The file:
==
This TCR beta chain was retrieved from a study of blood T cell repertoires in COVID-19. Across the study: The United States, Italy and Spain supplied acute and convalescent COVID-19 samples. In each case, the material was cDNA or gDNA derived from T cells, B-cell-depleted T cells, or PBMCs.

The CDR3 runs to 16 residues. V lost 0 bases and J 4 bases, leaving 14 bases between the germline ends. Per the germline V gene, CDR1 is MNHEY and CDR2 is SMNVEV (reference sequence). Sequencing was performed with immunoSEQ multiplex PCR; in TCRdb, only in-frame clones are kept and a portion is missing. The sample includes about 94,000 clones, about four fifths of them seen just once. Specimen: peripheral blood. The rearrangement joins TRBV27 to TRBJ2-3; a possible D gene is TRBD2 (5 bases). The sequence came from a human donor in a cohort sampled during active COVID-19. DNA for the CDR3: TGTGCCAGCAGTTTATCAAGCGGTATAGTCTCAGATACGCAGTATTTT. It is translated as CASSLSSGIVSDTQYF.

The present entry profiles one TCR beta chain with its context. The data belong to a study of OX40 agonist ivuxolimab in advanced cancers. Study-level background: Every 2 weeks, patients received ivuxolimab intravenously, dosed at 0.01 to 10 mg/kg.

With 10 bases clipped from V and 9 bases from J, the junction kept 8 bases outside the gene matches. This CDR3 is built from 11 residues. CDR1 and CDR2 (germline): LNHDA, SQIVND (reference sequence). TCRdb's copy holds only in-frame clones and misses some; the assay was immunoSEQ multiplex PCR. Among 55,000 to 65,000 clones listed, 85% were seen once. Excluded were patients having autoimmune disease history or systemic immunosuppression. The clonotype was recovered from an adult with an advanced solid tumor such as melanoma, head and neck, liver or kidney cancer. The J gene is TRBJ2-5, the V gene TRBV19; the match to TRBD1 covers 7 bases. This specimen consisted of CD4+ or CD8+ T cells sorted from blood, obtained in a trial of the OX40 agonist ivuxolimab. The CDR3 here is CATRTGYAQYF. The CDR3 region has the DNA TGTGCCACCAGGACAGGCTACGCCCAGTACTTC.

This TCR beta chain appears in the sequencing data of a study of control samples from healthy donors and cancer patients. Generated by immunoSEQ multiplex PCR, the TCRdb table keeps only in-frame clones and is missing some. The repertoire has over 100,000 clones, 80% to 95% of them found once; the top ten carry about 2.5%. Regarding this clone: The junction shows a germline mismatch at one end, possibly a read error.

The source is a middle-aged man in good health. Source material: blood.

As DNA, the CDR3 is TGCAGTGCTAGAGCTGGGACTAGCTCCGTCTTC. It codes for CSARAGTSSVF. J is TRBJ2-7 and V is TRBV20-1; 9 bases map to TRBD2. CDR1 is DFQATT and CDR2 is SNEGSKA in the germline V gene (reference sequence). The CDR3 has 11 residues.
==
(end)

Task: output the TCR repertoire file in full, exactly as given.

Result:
This TCR beta chain was retrieved from a study of blood T cell repertoires in COVID-19. Across the study: The United States, Italy and Spain supplied acute and convalescent COVID-19 samples. In each case, the material was cDNA or gDNA derived from T cells, B-cell-depleted T cells, or PBMCs.

The CDR3 runs to 16 residues. V lost 0 bases and J 4 bases, leaving 14 bases between the germline ends. Per the germline V gene, CDR1 is MNHEY and CDR2 is SMNVEV (reference sequence). Sequencing was performed with immunoSEQ multiplex PCR; in TCRdb, only in-frame clones are kept and a portion is missing. The sample includes about 94,000 clones, about four fifths of them seen just once. Specimen: peripheral blood. The rearrangement joins TRBV27 to TRBJ2-3; a possible D gene is TRBD2 (5 bases). The sequence came from a human donor in a cohort sampled during active COVID-19. DNA for the CDR3: TGTGCCAGCAGTTTATCAAGCGGTATAGTCTCAGATACGCAGTATTTT. It is translated as CASSLSSGIVSDTQYF.

The present entry profiles one TCR beta chain with its context. The data belong to a study of OX40 agonist ivuxolimab in advanced cancers. Study-level background: Every 2 weeks, patients received ivuxolimab intravenously, dosed at 0.01 to 10 mg/kg.

With 10 bases clipped from V and 9 bases from J, the junction kept 8 bases outside the gene matches. This CDR3 is built from 11 residues. CDR1 and CDR2 (germline): LNHDA, SQIVND (reference sequence). TCRdb's copy holds only in-frame clones and misses some; the assay was immunoSEQ multiplex PCR. Among 55,000 to 65,000 clones listed, 85% were seen once. Excluded were patients having autoimmune disease history or systemic immunosuppression. The clonotype was recovered from an adult with an advanced solid tumor such as melanoma, head and neck, liver or kidney cancer. The J gene is TRBJ2-5, the V gene TRBV19; the match to TRBD1 covers 7 bases. This specimen consisted of CD4+ or CD8+ T cells sorted from blood, obtained in a trial of the OX40 agonist ivuxolimab. The CDR3 here is CATRTGYAQYF. The CDR3 region has the DNA TGTGCCACCAGGACAGGCTACGCCCAGTACTTC.

This TCR beta chain appears in the sequencing data of a study of control samples from healthy donors and cancer patients. Generated by immunoSEQ multiplex PCR, the TCRdb table keeps only in-frame clones and is missing some. The repertoire has over 100,000 clones, 80% to 95% of them found once; the top ten carry about 2.5%. Regarding this clone: The junction shows a germline mismatch at one end, possibly a read error.

The source is a middle-aged man in good health. Source material: blood.

As DNA, the CDR3 is TGCAGTGCTAGAGCTGGGACTAGCTCCGTCTTC. It codes for CSARAGTSSVF. J is TRBJ2-7 and V is TRBV20-1; 9 bases map to TRBD2. CDR1 is DFQATT and CDR2 is SNEGSKA in the germline V gene (reference sequence). The CDR3 has 11 residues.